I feel very passionately about this issue because of my own experiences with needing health care but having no insurance. In April of 2007, I was diagnosed with renal carcinoid cancer, and had surgery to remove my left kidney. At the time of my diagnosis, I had insurance from my job, so everything connected to my care at that time was paid for.
However, I could not work, so, naturally, I lost my insurance. Six weeks after my surgery, when the pain from the surgery would not subside, my doctor ordered a CT scan. The scan showed I had some cancer in my lymph nodes, and it was recommended that I receive radiation therapy.
Radiation therapy costs somewhere in the neighborhood of $30,000. I did not have that kind of money in my sock drawer, and I had been denied Medicaid. The cancer wasn't going away on its own...how unfair!...and I needed treatment. What was I supposed to do?
No one could believe I had been denied Medicaid. I had cancer, for cryin' out loud, and I was denied Medicaid? That was disheartening and infuriating. All of us felt so powerless.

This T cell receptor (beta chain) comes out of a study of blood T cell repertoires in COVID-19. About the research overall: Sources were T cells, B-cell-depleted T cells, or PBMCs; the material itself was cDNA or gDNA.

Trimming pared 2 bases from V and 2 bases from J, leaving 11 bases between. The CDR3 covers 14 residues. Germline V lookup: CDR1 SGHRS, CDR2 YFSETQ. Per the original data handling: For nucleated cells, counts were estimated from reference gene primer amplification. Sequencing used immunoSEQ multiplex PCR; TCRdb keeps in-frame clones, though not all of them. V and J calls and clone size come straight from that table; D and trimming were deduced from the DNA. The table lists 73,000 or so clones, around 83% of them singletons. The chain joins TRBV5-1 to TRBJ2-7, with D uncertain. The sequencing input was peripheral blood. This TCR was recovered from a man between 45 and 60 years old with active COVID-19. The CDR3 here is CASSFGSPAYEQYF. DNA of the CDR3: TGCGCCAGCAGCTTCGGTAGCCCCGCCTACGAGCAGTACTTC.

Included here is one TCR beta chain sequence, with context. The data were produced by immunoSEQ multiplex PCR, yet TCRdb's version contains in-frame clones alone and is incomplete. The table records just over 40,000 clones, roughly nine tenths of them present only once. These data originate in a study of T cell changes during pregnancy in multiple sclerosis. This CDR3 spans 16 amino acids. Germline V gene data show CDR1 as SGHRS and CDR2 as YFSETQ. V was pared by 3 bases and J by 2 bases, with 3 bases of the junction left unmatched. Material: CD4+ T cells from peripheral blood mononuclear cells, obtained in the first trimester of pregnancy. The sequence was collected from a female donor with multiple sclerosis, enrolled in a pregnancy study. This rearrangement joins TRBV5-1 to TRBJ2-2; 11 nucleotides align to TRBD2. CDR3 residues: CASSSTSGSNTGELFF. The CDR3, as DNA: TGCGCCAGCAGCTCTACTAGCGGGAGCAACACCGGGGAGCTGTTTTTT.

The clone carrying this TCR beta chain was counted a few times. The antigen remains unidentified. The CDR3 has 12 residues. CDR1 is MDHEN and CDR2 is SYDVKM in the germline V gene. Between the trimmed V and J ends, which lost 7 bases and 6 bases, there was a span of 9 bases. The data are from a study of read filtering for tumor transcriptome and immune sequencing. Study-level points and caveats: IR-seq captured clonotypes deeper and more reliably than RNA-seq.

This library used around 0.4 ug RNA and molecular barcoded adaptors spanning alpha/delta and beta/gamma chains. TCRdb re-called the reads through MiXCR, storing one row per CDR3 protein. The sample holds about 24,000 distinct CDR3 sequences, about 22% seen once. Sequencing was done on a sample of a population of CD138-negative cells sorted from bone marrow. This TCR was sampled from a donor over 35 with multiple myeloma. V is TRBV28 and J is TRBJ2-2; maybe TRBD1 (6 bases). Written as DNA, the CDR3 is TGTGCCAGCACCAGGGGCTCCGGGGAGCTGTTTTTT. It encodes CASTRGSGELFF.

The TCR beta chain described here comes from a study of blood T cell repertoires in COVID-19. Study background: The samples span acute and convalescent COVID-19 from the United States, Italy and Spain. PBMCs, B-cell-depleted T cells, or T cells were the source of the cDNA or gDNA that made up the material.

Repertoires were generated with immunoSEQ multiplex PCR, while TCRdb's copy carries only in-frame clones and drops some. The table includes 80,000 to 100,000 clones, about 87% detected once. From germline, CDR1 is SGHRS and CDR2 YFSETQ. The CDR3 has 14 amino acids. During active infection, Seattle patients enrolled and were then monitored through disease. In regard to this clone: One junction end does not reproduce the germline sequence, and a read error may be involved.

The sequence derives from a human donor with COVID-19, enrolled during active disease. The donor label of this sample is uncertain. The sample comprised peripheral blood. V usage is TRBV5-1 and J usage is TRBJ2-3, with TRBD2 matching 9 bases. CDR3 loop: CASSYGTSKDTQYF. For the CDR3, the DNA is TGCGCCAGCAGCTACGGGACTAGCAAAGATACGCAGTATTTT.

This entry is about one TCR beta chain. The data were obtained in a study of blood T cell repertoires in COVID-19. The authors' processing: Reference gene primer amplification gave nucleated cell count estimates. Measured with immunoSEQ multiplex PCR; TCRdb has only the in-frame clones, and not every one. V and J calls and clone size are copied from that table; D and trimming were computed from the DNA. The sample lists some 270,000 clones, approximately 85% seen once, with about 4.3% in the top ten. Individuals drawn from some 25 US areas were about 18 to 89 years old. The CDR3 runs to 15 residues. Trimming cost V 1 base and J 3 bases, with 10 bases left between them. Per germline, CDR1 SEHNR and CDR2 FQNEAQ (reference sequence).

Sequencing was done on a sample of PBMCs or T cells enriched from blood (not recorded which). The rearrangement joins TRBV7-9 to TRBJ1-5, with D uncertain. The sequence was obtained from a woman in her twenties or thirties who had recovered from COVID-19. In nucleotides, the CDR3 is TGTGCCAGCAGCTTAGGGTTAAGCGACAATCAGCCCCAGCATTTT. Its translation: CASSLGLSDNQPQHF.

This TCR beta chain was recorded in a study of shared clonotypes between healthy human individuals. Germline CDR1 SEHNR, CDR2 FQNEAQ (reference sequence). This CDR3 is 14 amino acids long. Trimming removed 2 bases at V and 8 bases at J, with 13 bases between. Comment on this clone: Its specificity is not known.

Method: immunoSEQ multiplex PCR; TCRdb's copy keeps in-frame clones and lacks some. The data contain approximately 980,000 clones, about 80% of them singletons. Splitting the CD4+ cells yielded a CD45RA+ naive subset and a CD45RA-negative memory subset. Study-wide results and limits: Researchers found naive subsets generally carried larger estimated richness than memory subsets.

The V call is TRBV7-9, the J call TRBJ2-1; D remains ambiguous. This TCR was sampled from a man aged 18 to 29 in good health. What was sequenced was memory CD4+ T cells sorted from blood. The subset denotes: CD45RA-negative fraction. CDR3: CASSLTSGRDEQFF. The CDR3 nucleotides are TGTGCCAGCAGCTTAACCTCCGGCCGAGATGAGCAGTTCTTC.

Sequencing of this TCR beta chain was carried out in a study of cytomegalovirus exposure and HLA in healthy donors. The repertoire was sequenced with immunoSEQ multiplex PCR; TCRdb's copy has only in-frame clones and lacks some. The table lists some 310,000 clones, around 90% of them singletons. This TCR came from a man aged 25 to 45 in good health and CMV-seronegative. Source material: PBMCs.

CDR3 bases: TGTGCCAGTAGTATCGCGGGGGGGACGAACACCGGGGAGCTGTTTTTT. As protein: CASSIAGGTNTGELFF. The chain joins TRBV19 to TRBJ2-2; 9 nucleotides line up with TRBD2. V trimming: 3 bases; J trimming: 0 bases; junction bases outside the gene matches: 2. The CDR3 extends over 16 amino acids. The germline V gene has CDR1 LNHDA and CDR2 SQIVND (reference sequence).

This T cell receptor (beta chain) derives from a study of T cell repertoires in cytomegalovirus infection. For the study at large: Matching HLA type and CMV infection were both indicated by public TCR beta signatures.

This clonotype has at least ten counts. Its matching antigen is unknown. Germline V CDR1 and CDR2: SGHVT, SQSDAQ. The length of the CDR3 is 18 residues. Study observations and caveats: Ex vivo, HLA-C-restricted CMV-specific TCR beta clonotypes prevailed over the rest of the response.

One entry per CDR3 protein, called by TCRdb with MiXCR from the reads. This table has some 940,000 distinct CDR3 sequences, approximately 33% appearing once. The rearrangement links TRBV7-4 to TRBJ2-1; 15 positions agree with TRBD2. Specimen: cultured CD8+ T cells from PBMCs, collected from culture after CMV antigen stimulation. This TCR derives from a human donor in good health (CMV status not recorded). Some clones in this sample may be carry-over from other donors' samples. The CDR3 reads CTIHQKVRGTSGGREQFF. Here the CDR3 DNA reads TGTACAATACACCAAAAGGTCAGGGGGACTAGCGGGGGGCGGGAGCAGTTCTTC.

What could be done about it? Who would have the power to get me the help I needed? I had done everything I could, to no avail. What now?
My mom called our state representative's office and explained the situation. A few phone calls and a couple of days later, I had the Medicaid approval I needed, and simultaneously received word that I had been approved for Social Security Disability benefits.
So, I know what I'm talking about when I say we DO need the government to step in and oversee things. Obviously, without my state representatives help, I would have been left to suffer as the tumors grew and made me more sick. I was not destitute enough to qualify for Medicaid on the first try, and I was not wealthy enough to buy private insurance. I know, I know...life isn't fair and access to health care is a privilege, not a right. God will provide, right?
It looks to me like the way He provided was by having the government step in and make sure I received access to health care. I do not understand the notion of God providing, when there is a stubborn unwillingness to be the vessel through which He provides.